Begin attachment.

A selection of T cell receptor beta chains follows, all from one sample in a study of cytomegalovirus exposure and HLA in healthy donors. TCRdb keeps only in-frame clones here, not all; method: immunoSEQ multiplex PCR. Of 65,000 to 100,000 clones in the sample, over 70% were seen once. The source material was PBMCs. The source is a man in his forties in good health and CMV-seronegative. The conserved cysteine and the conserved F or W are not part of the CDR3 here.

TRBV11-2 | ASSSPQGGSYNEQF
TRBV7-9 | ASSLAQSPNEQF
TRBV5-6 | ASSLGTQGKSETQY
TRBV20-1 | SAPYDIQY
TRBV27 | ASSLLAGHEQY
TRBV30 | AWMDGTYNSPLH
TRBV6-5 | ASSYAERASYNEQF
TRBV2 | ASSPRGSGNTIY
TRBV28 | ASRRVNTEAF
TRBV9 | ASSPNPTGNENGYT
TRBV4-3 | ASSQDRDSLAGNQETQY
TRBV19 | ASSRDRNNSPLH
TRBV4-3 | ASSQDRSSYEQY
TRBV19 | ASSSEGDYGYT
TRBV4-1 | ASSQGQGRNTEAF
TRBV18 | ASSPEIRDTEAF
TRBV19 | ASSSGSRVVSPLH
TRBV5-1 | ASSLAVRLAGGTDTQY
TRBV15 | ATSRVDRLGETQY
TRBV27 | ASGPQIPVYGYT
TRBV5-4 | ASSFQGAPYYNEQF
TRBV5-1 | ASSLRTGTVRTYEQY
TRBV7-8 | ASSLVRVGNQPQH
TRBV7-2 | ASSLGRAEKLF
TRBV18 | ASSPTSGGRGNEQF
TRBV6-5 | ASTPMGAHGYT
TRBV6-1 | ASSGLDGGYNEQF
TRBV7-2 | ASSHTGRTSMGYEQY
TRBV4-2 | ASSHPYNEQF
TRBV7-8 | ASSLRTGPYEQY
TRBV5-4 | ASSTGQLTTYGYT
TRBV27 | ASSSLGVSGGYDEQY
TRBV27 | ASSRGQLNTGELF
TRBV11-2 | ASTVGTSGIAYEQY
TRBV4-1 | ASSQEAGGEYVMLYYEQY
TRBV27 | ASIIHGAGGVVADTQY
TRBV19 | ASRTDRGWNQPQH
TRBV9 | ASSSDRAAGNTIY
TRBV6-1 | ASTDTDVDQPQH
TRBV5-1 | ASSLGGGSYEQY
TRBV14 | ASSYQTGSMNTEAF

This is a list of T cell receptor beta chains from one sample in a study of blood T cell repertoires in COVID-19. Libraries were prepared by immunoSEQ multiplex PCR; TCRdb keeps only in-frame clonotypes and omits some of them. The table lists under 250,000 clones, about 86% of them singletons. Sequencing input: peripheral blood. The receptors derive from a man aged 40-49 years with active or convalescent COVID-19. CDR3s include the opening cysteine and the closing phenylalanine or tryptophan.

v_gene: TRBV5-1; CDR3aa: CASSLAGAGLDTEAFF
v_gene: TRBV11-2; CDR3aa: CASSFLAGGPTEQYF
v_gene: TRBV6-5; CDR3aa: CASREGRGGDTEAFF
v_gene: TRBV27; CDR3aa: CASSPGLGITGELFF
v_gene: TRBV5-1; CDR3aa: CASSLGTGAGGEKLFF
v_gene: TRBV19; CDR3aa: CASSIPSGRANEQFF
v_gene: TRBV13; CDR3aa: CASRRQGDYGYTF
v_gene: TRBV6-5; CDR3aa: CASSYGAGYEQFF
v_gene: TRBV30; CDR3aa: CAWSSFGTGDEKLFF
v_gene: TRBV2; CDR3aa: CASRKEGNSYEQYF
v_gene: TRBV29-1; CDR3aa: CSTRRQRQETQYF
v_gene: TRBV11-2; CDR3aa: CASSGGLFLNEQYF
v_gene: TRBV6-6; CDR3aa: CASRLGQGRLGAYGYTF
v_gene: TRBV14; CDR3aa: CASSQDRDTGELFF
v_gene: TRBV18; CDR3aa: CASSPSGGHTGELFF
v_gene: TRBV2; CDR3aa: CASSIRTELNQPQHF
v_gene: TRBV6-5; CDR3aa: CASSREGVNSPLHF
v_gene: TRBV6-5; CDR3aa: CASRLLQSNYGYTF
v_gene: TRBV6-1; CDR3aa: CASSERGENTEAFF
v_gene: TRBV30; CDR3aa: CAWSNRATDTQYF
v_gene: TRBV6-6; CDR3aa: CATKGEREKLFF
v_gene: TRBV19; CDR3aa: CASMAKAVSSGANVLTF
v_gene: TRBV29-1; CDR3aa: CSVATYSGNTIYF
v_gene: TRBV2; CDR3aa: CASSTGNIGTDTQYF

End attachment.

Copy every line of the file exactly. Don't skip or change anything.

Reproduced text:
A selection of T cell receptor beta chains follows, all from one sample in a study of cytomegalovirus exposure and HLA in healthy donors. TCRdb keeps only in-frame clones here, not all; method: immunoSEQ multiplex PCR. Of 65,000 to 100,000 clones in the sample, over 70% were seen once. The source material was PBMCs. The source is a man in his forties in good health and CMV-seronegative. The conserved cysteine and the conserved F or W are not part of the CDR3 here.

TRBV11-2 | ASSSPQGGSYNEQF
TRBV7-9 | ASSLAQSPNEQF
TRBV5-6 | ASSLGTQGKSETQY
TRBV20-1 | SAPYDIQY
TRBV27 | ASSLLAGHEQY
TRBV30 | AWMDGTYNSPLH
TRBV6-5 | ASSYAERASYNEQF
TRBV2 | ASSPRGSGNTIY
TRBV28 | ASRRVNTEAF
TRBV9 | ASSPNPTGNENGYT
TRBV4-3 | ASSQDRDSLAGNQETQY
TRBV19 | ASSRDRNNSPLH
TRBV4-3 | ASSQDRSSYEQY
TRBV19 | ASSSEGDYGYT
TRBV4-1 | ASSQGQGRNTEAF
TRBV18 | ASSPEIRDTEAF
TRBV19 | ASSSGSRVVSPLH
TRBV5-1 | ASSLAVRLAGGTDTQY
TRBV15 | ATSRVDRLGETQY
TRBV27 | ASGPQIPVYGYT
TRBV5-4 | ASSFQGAPYYNEQF
TRBV5-1 | ASSLRTGTVRTYEQY
TRBV7-8 | ASSLVRVGNQPQH
TRBV7-2 | ASSLGRAEKLF
TRBV18 | ASSPTSGGRGNEQF
TRBV6-5 | ASTPMGAHGYT
TRBV6-1 | ASSGLDGGYNEQF
TRBV7-2 | ASSHTGRTSMGYEQY
TRBV4-2 | ASSHPYNEQF
TRBV7-8 | ASSLRTGPYEQY
TRBV5-4 | ASSTGQLTTYGYT
TRBV27 | ASSSLGVSGGYDEQY
TRBV27 | ASSRGQLNTGELF
TRBV11-2 | ASTVGTSGIAYEQY
TRBV4-1 | ASSQEAGGEYVMLYYEQY
TRBV27 | ASIIHGAGGVVADTQY
TRBV19 | ASRTDRGWNQPQH
TRBV9 | ASSSDRAAGNTIY
TRBV6-1 | ASTDTDVDQPQH
TRBV5-1 | ASSLGGGSYEQY
TRBV14 | ASSYQTGSMNTEAF

This is a list of T cell receptor beta chains from one sample in a study of blood T cell repertoires in COVID-19. Libraries were prepared by immunoSEQ multiplex PCR; TCRdb keeps only in-frame clonotypes and omits some of them. The table lists under 250,000 clones, about 86% of them singletons. Sequencing input: peripheral blood. The receptors derive from a man aged 40-49 years with active or convalescent COVID-19. CDR3s include the opening cysteine and the closing phenylalanine or tryptophan.

v_gene: TRBV5-1; CDR3aa: CASSLAGAGLDTEAFF
v_gene: TRBV11-2; CDR3aa: CASSFLAGGPTEQYF
v_gene: TRBV6-5; CDR3aa: CASREGRGGDTEAFF
v_gene: TRBV27; CDR3aa: CASSPGLGITGELFF
v_gene: TRBV5-1; CDR3aa: CASSLGTGAGGEKLFF
v_gene: TRBV19; CDR3aa: CASSIPSGRANEQFF
v_gene: TRBV13; CDR3aa: CASRRQGDYGYTF
v_gene: TRBV6-5; CDR3aa: CASSYGAGYEQFF
v_gene: TRBV30; CDR3aa: CAWSSFGTGDEKLFF
v_gene: TRBV2; CDR3aa: CASRKEGNSYEQYF
v_gene: TRBV29-1; CDR3aa: CSTRRQRQETQYF
v_gene: TRBV11-2; CDR3aa: CASSGGLFLNEQYF
v_gene: TRBV6-6; CDR3aa: CASRLGQGRLGAYGYTF
v_gene: TRBV14; CDR3aa: CASSQDRDTGELFF
v_gene: TRBV18; CDR3aa: CASSPSGGHTGELFF
v_gene: TRBV2; CDR3aa: CASSIRTELNQPQHF
v_gene: TRBV6-5; CDR3aa: CASSREGVNSPLHF
v_gene: TRBV6-5; CDR3aa: CASRLLQSNYGYTF
v_gene: TRBV6-1; CDR3aa: CASSERGENTEAFF
v_gene: TRBV30; CDR3aa: CAWSNRATDTQYF
v_gene: TRBV6-6; CDR3aa: CATKGEREKLFF
v_gene: TRBV19; CDR3aa: CASMAKAVSSGANVLTF
v_gene: TRBV29-1; CDR3aa: CSVATYSGNTIYF
v_gene: TRBV2; CDR3aa: CASSTGNIGTDTQYF